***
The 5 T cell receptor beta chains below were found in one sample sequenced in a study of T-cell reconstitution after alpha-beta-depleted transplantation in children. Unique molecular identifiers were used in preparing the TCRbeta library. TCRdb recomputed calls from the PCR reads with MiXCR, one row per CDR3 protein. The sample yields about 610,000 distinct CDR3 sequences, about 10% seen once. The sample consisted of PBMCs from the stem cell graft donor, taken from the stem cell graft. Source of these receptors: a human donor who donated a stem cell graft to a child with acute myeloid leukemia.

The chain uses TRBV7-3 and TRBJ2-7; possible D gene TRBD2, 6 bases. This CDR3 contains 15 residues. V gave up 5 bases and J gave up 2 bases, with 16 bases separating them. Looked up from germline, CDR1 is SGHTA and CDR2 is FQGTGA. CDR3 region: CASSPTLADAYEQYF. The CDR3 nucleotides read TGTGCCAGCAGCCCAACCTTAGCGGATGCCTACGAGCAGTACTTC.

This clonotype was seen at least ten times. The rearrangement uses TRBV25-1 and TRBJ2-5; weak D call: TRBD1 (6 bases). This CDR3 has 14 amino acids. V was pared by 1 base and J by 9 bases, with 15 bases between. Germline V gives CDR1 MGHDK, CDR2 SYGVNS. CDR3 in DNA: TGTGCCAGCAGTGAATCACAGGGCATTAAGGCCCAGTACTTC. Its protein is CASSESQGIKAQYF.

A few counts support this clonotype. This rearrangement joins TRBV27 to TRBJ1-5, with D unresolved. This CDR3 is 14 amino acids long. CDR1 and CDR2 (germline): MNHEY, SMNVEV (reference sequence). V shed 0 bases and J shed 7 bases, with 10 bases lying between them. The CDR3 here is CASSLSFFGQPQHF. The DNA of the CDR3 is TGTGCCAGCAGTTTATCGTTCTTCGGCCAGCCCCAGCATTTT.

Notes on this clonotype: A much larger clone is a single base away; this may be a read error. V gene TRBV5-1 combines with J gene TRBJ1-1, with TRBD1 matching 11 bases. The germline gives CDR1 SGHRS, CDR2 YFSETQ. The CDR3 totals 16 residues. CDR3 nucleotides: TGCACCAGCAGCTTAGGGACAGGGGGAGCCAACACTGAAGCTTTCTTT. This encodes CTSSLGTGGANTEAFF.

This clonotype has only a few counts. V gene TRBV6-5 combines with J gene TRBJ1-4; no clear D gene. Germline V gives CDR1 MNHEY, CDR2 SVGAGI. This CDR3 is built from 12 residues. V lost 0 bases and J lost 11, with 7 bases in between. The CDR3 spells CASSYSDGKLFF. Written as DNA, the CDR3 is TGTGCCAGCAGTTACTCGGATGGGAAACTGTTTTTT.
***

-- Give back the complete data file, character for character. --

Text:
The 5 T cell receptor beta chains below were found in one sample sequenced in a study of T-cell reconstitution after alpha-beta-depleted transplantation in children. Unique molecular identifiers were used in preparing the TCRbeta library. TCRdb recomputed calls from the PCR reads with MiXCR, one row per CDR3 protein. The sample yields about 610,000 distinct CDR3 sequences, about 10% seen once. The sample consisted of PBMCs from the stem cell graft donor, taken from the stem cell graft. Source of these receptors: a human donor who donated a stem cell graft to a child with acute myeloid leukemia.

The chain uses TRBV7-3 and TRBJ2-7; possible D gene TRBD2, 6 bases. This CDR3 contains 15 residues. V gave up 5 bases and J gave up 2 bases, with 16 bases separating them. Looked up from germline, CDR1 is SGHTA and CDR2 is FQGTGA. CDR3 region: CASSPTLADAYEQYF. The CDR3 nucleotides read TGTGCCAGCAGCCCAACCTTAGCGGATGCCTACGAGCAGTACTTC.

This clonotype was seen at least ten times. The rearrangement uses TRBV25-1 and TRBJ2-5; weak D call: TRBD1 (6 bases). This CDR3 has 14 amino acids. V was pared by 1 base and J by 9 bases, with 15 bases between. Germline V gives CDR1 MGHDK, CDR2 SYGVNS. CDR3 in DNA: TGTGCCAGCAGTGAATCACAGGGCATTAAGGCCCAGTACTTC. Its protein is CASSESQGIKAQYF.

A few counts support this clonotype. This rearrangement joins TRBV27 to TRBJ1-5, with D unresolved. This CDR3 is 14 amino acids long. CDR1 and CDR2 (germline): MNHEY, SMNVEV (reference sequence). V shed 0 bases and J shed 7 bases, with 10 bases lying between them. The CDR3 here is CASSLSFFGQPQHF. The DNA of the CDR3 is TGTGCCAGCAGTTTATCGTTCTTCGGCCAGCCCCAGCATTTT.

Notes on this clonotype: A much larger clone is a single base away; this may be a read error. V gene TRBV5-1 combines with J gene TRBJ1-1, with TRBD1 matching 11 bases. The germline gives CDR1 SGHRS, CDR2 YFSETQ. The CDR3 totals 16 residues. CDR3 nucleotides: TGCACCAGCAGCTTAGGGACAGGGGGAGCCAACACTGAAGCTTTCTTT. This encodes CTSSLGTGGANTEAFF.

This clonotype has only a few counts. V gene TRBV6-5 combines with J gene TRBJ1-4; no clear D gene. Germline V gives CDR1 MNHEY, CDR2 SVGAGI. This CDR3 is built from 12 residues. V lost 0 bases and J lost 11, with 7 bases in between. The CDR3 spells CASSYSDGKLFF. Written as DNA, the CDR3 is TGTGCCAGCAGTTACTCGGATGGGAAACTGTTTTTT.